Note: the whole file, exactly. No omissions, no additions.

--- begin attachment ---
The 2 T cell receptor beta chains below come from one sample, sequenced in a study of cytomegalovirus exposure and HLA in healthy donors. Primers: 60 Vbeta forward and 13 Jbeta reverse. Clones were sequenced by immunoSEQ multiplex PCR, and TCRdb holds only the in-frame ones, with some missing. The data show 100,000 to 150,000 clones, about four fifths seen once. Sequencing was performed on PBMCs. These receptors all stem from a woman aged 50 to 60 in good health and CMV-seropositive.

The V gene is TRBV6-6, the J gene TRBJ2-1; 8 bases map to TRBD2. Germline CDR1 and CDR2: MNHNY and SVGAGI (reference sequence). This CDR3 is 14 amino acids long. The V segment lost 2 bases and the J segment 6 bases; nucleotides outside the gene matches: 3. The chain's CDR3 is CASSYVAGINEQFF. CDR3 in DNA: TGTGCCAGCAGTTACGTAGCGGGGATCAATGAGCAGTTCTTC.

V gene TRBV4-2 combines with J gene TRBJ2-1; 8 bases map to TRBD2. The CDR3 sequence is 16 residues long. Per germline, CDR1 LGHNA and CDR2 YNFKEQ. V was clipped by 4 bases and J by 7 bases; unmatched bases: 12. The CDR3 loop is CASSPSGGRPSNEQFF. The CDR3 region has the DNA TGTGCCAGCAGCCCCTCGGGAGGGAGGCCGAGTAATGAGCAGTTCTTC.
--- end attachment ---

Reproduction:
The 2 T cell receptor beta chains below come from one sample, sequenced in a study of cytomegalovirus exposure and HLA in healthy donors. Primers: 60 Vbeta forward and 13 Jbeta reverse. Clones were sequenced by immunoSEQ multiplex PCR, and TCRdb holds only the in-frame ones, with some missing. The data show 100,000 to 150,000 clones, about four fifths seen once. Sequencing was performed on PBMCs. These receptors all stem from a woman aged 50 to 60 in good health and CMV-seropositive.

The V gene is TRBV6-6, the J gene TRBJ2-1; 8 bases map to TRBD2. Germline CDR1 and CDR2: MNHNY and SVGAGI (reference sequence). This CDR3 is 14 amino acids long. The V segment lost 2 bases and the J segment 6 bases; nucleotides outside the gene matches: 3. The chain's CDR3 is CASSYVAGINEQFF. CDR3 in DNA: TGTGCCAGCAGTTACGTAGCGGGGATCAATGAGCAGTTCTTC.

V gene TRBV4-2 combines with J gene TRBJ2-1; 8 bases map to TRBD2. The CDR3 sequence is 16 residues long. Per germline, CDR1 LGHNA and CDR2 YNFKEQ. V was clipped by 4 bases and J by 7 bases; unmatched bases: 12. The CDR3 loop is CASSPSGGRPSNEQFF. The CDR3 region has the DNA TGTGCCAGCAGCCCCTCGGGAGGGAGGCCGAGTAATGAGCAGTTCTTC.